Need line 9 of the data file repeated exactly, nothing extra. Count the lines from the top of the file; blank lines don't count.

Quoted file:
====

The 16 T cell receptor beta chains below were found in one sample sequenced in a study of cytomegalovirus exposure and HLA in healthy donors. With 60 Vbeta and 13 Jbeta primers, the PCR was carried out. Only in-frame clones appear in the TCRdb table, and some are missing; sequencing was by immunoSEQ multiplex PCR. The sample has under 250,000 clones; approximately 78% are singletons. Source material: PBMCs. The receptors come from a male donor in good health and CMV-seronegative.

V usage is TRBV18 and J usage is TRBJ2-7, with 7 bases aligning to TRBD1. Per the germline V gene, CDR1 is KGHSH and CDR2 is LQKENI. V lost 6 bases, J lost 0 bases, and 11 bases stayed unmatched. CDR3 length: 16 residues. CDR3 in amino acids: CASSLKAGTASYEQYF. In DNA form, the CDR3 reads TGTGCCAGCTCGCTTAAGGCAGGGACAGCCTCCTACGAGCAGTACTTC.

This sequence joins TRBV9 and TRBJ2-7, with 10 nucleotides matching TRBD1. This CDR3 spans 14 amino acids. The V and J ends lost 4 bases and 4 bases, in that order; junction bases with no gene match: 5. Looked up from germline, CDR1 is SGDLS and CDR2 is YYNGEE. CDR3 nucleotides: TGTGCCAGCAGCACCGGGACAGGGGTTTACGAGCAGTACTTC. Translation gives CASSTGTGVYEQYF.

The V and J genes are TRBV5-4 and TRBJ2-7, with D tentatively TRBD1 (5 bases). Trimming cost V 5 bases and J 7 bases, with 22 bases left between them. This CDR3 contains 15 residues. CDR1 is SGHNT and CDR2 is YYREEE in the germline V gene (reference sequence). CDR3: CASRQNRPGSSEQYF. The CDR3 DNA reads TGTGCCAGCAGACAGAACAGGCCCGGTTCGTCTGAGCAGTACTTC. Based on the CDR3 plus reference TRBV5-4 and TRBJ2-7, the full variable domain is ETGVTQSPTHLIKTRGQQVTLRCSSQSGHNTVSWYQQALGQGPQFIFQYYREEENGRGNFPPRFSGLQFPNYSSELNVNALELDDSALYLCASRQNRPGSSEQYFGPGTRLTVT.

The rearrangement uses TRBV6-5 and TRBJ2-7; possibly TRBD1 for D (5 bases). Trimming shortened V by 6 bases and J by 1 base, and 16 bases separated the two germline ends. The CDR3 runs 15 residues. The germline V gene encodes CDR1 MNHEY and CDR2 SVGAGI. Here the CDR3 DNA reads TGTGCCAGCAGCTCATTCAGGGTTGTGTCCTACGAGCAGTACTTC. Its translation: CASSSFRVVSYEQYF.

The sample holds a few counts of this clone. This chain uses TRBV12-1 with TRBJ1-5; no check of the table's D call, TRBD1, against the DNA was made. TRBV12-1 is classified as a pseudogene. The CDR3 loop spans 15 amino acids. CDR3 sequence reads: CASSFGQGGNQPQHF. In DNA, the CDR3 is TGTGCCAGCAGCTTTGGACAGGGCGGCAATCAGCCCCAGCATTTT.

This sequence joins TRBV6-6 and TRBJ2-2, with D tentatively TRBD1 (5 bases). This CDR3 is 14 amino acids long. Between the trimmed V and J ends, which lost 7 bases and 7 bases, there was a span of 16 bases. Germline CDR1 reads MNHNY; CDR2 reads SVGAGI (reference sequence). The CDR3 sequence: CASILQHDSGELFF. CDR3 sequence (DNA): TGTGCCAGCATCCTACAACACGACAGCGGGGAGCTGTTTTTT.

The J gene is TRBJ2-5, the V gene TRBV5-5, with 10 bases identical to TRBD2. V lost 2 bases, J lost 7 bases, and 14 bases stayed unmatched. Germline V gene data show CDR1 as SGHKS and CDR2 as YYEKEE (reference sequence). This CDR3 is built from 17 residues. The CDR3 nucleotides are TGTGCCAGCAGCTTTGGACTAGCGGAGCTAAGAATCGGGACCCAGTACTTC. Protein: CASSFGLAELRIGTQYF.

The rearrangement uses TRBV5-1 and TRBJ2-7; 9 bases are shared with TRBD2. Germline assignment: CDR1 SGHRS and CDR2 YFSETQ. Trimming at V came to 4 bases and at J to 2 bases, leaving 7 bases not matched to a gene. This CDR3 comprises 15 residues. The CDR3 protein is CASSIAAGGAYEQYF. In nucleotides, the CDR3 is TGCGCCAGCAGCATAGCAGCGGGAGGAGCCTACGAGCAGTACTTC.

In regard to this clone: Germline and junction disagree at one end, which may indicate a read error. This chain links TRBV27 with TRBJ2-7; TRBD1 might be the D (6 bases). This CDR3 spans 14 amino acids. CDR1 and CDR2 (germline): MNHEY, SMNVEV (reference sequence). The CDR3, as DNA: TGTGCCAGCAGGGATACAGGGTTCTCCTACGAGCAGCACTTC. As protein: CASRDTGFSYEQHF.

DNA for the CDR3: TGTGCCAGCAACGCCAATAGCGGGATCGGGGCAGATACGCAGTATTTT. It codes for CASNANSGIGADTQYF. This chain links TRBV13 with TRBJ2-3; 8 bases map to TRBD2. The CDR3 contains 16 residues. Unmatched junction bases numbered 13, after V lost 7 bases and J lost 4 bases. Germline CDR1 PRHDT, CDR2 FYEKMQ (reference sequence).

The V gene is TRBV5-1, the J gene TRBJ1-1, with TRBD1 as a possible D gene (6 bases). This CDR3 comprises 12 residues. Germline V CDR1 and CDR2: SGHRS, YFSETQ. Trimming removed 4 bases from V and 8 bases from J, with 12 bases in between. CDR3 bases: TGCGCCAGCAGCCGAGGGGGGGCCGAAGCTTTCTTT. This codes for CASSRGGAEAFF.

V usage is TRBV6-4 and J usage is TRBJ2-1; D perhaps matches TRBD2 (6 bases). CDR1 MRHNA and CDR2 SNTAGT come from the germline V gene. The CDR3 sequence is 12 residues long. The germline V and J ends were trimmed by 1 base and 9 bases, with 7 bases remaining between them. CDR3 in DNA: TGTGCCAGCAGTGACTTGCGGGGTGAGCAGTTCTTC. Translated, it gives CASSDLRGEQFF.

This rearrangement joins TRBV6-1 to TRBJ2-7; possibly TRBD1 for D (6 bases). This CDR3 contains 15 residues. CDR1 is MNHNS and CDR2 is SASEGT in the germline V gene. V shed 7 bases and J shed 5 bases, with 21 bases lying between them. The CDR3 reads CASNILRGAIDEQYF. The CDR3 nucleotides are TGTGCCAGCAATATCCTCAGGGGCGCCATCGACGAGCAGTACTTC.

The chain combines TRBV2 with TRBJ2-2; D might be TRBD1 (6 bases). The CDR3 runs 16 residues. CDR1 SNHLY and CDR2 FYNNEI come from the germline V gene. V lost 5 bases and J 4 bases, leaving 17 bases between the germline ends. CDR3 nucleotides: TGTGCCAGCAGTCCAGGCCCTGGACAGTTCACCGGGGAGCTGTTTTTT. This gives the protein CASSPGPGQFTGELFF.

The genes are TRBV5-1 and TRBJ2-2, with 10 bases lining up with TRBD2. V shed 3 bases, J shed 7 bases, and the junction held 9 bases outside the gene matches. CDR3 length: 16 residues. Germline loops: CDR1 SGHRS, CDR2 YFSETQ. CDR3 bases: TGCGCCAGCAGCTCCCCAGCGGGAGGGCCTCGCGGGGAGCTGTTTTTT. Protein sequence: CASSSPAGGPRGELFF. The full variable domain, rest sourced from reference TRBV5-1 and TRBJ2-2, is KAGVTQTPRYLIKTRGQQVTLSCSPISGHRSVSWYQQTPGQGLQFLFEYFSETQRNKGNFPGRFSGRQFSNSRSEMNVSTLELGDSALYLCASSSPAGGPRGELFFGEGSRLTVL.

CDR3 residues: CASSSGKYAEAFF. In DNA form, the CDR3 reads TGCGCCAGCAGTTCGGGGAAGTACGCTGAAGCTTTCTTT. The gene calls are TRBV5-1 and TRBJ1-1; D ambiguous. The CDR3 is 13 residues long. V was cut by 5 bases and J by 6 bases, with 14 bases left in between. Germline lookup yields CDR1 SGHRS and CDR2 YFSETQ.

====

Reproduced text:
The rearrangement uses TRBV5-1 and TRBJ2-7; 9 bases are shared with TRBD2. Germline assignment: CDR1 SGHRS and CDR2 YFSETQ. Trimming at V came to 4 bases and at J to 2 bases, leaving 7 bases not matched to a gene. This CDR3 comprises 15 residues. The CDR3 protein is CASSIAAGGAYEQYF. In nucleotides, the CDR3 is TGCGCCAGCAGCATAGCAGCGGGAGGAGCCTACGAGCAGTACTTC.